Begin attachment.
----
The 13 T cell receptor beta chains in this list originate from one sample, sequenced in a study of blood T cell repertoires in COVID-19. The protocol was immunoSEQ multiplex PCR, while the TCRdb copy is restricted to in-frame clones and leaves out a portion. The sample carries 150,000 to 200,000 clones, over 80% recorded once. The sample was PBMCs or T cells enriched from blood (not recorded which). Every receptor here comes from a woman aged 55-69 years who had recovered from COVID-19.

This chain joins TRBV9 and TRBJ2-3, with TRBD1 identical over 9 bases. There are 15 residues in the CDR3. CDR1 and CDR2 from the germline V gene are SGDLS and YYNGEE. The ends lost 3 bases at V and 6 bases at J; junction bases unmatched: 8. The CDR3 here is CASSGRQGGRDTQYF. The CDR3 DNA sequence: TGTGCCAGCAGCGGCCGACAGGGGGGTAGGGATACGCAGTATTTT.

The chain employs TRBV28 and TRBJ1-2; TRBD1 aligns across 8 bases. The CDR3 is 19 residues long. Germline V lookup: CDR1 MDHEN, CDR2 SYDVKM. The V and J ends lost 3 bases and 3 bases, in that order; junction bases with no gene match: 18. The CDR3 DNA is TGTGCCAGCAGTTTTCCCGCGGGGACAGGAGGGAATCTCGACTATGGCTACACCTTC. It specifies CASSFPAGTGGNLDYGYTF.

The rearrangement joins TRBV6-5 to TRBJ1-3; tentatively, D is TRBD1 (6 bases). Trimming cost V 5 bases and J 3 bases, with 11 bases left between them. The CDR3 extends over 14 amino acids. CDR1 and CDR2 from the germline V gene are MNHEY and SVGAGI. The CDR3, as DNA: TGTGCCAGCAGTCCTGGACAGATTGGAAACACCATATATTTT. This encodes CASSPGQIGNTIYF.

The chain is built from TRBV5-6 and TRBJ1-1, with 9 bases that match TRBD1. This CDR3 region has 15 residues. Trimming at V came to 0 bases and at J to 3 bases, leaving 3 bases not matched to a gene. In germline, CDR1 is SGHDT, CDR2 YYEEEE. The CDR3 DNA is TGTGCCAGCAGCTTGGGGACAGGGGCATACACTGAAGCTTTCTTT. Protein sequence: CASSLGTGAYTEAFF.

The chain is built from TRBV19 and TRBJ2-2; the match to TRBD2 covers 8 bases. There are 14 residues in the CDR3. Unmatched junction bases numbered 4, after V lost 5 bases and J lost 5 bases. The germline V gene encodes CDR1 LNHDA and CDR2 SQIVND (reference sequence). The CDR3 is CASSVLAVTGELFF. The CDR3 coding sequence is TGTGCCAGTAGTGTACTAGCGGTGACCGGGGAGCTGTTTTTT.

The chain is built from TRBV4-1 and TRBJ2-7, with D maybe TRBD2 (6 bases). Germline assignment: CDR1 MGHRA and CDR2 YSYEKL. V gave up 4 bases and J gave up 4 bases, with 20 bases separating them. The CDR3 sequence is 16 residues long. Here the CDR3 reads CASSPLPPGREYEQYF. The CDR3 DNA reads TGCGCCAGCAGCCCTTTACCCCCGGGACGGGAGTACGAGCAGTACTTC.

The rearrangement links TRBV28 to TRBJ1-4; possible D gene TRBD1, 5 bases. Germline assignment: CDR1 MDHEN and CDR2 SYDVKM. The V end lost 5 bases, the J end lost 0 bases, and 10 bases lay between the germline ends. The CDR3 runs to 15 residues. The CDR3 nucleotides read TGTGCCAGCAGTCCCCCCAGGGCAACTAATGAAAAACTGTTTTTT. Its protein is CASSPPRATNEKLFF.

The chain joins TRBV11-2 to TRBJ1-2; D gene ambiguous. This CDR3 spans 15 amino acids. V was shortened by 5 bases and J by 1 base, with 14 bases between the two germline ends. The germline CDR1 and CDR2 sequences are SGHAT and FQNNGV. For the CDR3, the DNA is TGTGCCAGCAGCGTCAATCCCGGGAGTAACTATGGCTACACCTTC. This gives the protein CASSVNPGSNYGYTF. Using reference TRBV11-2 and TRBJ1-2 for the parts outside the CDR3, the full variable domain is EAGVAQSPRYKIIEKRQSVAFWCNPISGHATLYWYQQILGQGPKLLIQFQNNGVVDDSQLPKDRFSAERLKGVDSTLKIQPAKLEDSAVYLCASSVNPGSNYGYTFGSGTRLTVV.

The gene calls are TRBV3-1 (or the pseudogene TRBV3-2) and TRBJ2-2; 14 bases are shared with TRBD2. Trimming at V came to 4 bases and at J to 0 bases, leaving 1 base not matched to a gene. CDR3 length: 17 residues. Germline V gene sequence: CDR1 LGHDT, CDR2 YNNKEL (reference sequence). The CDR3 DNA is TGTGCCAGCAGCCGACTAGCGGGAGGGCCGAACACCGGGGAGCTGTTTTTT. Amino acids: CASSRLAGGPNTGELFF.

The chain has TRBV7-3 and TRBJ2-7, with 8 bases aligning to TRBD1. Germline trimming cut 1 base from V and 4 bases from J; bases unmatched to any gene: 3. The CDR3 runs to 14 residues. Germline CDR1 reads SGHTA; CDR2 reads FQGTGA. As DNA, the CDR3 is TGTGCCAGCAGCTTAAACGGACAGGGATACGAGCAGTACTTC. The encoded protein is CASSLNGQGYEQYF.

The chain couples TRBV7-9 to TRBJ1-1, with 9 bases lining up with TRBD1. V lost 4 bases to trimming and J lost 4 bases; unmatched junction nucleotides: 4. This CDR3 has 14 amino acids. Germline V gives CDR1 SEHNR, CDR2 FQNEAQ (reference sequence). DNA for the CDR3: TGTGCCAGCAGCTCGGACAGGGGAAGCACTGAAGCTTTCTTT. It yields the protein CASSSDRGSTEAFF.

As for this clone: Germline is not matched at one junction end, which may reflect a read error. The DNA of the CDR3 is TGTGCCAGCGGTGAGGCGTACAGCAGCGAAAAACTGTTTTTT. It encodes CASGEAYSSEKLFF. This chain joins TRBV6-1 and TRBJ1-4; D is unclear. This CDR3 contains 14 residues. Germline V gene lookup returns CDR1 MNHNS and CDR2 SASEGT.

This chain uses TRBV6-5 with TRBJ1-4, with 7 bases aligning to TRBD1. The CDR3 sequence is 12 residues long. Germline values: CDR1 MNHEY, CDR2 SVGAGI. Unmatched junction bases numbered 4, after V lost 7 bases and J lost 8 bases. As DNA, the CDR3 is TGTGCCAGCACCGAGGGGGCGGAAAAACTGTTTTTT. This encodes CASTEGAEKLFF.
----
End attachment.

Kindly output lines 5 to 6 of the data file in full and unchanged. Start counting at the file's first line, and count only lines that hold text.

The chain is built from TRBV5-6 and TRBJ1-1, with 9 bases that match TRBD1. This CDR3 region has 15 residues. Trimming at V came to 0 bases and at J to 3 bases, leaving 3 bases not matched to a gene. In germline, CDR1 is SGHDT, CDR2 YYEEEE. The CDR3 DNA is TGTGCCAGCAGCTTGGGGACAGGGGCATACACTGAAGCTTTCTTT. Protein sequence: CASSLGTGAYTEAFF.

The chain is built from TRBV19 and TRBJ2-2; the match to TRBD2 covers 8 bases. There are 14 residues in the CDR3. Unmatched junction bases numbered 4, after V lost 5 bases and J lost 5 bases. The germline V gene encodes CDR1 LNHDA and CDR2 SQIVND (reference sequence). The CDR3 is CASSVLAVTGELFF. The CDR3 coding sequence is TGTGCCAGTAGTGTACTAGCGGTGACCGGGGAGCTGTTTTTT.